How to Talk to Your Kids About Politics in a Time of Sharp Division

Children, especially pre-teens, are exposed to the ugly side of political rhetoric whether we as parents like it or not. The question, then, is how best to help them navigate the potentially upsetting and confusing messages they are hearing.

Parents can act as leaders, rooting conversations about politics in an awareness of values that can strengthen children’s resilience, optimism and tolerance. Our research in the forthcoming book, Parents Who Lead, suggests that parents should approach political conversations using these guiding principles:

Frame the conversation in terms of values.

Begin by defining what you value as a family and use this as a foundation for thinking about or considering candidates and policies. Rather than defining yourselves by a particular political party, define yourselves by the values you cherish. Rather than focus on why you don’t like a particular person, focus on why their choices aren’t aligned with your values.

Use optimistic language.

Children need to feel safe and secure, especially in turbulent political times. Explain that our society has gone through divisive political times in the past and emerged stronger as a result. Draw on your direct experience in having lived through political conflict in your own life or your indirect knowledge of how your forbears did so, and what they learned about the meaning of a good life from having done so. You might have to dig deep, but find and use optimistic language so children don’t feel that they are facing imminent threat nor that you as a family are powerless to affect positive change in the world.

Reduce noise and focus on relationships.

Many of us have gotten used to having politics play out in the background of our lives; we listen to news radio or podcasts in the car or have television news on while we prepare dinner. This on-going low-level exposure can be a distraction that reduces opportunities for quality time, when your attention and mood aren’t dictated by the news of the day but, rather, by your curiosity about and compassion for those directly in your midst. Be conscious about when, where, and why you engage with political news. Set aside time for non-distracted talk about politics and focus on strengthening relationships in meaningful ways.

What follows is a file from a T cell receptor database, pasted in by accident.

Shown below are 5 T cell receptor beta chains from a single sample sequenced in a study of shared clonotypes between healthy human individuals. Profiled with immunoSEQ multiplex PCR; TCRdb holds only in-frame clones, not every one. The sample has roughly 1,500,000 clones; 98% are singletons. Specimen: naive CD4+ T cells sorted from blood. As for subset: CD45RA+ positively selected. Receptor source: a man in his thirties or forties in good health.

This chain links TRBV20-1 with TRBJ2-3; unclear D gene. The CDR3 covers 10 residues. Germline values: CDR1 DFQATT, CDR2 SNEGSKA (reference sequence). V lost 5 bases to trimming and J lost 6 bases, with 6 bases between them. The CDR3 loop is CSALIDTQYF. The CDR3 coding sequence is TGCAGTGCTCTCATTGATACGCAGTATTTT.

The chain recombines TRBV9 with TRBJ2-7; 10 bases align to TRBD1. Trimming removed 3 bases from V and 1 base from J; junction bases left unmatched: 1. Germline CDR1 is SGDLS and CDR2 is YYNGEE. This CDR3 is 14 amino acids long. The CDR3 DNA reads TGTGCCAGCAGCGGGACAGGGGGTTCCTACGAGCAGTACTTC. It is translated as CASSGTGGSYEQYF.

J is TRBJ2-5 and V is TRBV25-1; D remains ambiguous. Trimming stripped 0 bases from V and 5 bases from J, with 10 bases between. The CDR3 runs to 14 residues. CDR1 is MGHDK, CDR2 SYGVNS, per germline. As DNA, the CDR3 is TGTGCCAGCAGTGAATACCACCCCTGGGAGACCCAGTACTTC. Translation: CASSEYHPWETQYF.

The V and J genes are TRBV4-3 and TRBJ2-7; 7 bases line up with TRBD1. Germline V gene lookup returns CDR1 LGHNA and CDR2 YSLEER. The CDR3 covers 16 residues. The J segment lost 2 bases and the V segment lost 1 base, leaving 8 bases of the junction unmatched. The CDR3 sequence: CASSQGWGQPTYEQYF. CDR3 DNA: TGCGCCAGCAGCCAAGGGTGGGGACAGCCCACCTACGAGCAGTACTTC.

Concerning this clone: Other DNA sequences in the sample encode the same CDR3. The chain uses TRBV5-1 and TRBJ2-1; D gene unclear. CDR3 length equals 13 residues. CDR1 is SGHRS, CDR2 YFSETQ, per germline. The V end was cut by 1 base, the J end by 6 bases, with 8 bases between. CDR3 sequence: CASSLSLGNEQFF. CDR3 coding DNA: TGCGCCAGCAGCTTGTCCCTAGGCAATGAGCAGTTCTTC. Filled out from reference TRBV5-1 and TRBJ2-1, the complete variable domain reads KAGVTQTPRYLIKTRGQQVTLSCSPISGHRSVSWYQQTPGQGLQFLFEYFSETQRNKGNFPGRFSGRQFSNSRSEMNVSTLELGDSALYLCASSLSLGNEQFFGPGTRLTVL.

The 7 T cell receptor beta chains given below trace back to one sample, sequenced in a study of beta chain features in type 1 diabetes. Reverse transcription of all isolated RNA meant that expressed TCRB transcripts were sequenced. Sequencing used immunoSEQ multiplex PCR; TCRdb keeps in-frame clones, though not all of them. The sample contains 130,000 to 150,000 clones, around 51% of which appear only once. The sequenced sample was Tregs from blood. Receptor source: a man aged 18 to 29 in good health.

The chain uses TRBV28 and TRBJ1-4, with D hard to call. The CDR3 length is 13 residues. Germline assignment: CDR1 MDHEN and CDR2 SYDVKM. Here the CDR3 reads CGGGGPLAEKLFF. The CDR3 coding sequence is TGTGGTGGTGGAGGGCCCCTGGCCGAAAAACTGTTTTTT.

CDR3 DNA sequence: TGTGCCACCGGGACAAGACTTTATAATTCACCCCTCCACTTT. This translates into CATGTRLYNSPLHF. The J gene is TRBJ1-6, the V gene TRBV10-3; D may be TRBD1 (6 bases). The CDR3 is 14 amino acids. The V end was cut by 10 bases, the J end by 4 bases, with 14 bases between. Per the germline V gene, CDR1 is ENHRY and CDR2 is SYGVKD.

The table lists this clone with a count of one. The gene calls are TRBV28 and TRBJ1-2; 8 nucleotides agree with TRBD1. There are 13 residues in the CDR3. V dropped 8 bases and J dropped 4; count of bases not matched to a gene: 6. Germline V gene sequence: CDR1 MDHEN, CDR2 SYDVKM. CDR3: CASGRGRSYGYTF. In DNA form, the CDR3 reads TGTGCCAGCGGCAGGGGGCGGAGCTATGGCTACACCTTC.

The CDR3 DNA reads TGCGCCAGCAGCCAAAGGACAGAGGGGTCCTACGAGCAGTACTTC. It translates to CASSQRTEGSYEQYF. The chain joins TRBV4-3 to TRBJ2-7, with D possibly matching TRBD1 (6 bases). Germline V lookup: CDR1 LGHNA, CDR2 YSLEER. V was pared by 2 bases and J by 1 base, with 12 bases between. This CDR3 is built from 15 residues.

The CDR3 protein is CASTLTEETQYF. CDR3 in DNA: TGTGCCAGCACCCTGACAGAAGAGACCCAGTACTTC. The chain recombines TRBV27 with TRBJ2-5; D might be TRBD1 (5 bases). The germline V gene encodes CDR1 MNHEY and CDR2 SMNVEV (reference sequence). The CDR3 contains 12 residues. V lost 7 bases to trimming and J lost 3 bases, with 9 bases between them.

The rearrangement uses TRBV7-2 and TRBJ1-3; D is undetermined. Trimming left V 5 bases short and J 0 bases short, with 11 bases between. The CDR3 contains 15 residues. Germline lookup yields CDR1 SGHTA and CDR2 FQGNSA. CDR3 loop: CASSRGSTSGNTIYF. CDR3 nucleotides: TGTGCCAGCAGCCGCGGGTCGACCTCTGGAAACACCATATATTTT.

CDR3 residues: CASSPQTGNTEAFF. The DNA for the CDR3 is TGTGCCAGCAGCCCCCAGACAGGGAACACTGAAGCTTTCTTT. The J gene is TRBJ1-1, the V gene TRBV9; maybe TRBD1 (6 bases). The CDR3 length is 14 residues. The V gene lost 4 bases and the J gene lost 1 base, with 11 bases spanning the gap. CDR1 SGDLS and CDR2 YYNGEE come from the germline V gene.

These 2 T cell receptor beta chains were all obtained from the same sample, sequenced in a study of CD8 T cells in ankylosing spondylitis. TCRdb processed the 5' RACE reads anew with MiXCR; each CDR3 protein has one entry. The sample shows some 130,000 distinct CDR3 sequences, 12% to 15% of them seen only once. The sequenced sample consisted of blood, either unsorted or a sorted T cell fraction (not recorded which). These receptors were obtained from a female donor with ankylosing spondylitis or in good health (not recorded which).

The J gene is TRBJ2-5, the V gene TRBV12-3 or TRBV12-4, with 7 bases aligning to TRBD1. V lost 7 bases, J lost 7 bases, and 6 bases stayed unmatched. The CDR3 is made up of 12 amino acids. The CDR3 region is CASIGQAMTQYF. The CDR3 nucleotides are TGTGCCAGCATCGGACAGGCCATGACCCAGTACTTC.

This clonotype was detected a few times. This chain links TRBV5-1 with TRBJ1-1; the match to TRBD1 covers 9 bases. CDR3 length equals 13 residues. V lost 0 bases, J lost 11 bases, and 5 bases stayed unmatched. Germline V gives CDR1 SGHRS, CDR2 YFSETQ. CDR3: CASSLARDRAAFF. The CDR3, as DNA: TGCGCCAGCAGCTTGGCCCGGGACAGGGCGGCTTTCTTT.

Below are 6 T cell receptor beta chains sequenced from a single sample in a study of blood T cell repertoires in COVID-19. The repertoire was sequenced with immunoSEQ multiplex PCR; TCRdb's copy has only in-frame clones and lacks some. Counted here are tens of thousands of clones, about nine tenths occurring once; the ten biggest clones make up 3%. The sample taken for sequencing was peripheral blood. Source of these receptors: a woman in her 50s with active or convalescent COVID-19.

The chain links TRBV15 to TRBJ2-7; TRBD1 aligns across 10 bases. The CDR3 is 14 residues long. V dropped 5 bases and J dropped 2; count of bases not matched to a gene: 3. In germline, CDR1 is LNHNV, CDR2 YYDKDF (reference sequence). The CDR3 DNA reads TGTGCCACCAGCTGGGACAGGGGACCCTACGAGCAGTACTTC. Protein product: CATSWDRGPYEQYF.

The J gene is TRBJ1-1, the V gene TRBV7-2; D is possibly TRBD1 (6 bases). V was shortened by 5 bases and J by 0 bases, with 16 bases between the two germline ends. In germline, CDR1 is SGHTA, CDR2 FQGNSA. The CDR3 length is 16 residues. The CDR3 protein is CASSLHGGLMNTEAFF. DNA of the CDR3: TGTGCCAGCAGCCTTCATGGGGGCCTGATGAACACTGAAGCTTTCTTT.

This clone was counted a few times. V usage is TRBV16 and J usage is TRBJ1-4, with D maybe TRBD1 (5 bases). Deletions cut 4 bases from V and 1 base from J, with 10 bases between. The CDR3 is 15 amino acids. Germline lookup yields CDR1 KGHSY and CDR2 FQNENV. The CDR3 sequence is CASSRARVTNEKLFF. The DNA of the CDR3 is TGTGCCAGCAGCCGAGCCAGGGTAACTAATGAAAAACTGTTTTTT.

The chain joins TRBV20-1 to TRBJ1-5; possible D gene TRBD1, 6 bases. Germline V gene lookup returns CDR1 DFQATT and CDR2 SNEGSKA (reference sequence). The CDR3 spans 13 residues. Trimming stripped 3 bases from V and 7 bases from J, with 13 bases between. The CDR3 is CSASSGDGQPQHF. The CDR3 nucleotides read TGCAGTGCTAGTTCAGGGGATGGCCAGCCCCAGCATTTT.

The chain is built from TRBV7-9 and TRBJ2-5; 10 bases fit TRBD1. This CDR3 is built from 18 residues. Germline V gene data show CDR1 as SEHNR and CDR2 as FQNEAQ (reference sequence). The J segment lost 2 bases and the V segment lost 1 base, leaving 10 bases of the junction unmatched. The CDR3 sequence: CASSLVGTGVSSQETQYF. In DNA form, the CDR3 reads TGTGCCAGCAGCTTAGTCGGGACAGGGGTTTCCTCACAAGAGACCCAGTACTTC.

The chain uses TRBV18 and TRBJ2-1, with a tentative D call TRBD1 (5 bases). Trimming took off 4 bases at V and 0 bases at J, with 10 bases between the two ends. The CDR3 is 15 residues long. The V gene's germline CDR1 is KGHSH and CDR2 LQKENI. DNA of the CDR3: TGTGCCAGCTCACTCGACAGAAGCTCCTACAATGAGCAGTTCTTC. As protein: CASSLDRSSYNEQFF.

See yourselves as part of a village.

Bring friends and neighbors together over a meal to explore the values you share, why you share them, how these values inform your understanding of the issues of the day, and how you can help each other express what matters most to you in a way that demonstrates compassion and curiosity.

With constant controversy in the background—impeachment proceedings, debates among presidential candidates, how to handle the new coronavirus and school shootings—it’s impossible for kids to remain unaware of what’s going on in the wider world. But these debates can also serve as a chance to have important conversations.

  • For children who are old enough, opportunities for history and civics lessons abound. You might read the Constitution together and talk about how the values underlying it fit with the values you hold dear in your family.
  • Discuss where members of your family stand on issues of school safety and gun control, climate change, providing a safety net for society’s most vulnerable, and justice for all, again, bringing it back to what you believe in, and why you believe in what you do.

Everyone is different and every family is different. The current political climate has brought so many divisive issues to the fore. Rather than allowing our children to hear about them only in the schoolyard, from one point of view, or from a misinformed peer, an open family conversation is a way to model for our children how to think about complex issues that don’t have simple cookie-cutter answers.

Stewart D. Friedman and Alyssa F. Westring are the authors of Parents Who Lead: The Leadership Approach You Need to Parent with Purpose, Fuel Your Career, and Create a Richer Life. Friedman is the practice professor of management, emeritus at the University of Pennsylvania’s Wharton School. The former head of Ford Motor’s Leadership Development Center, he has written two bestselling books Leading the Life You Want and Total Leadership. He hosts a national show on SiriusXM’s Wharton Business Radio, Work and Life. Westring is Associate Professor of Management at the Driehaus College of Business, DePaul University.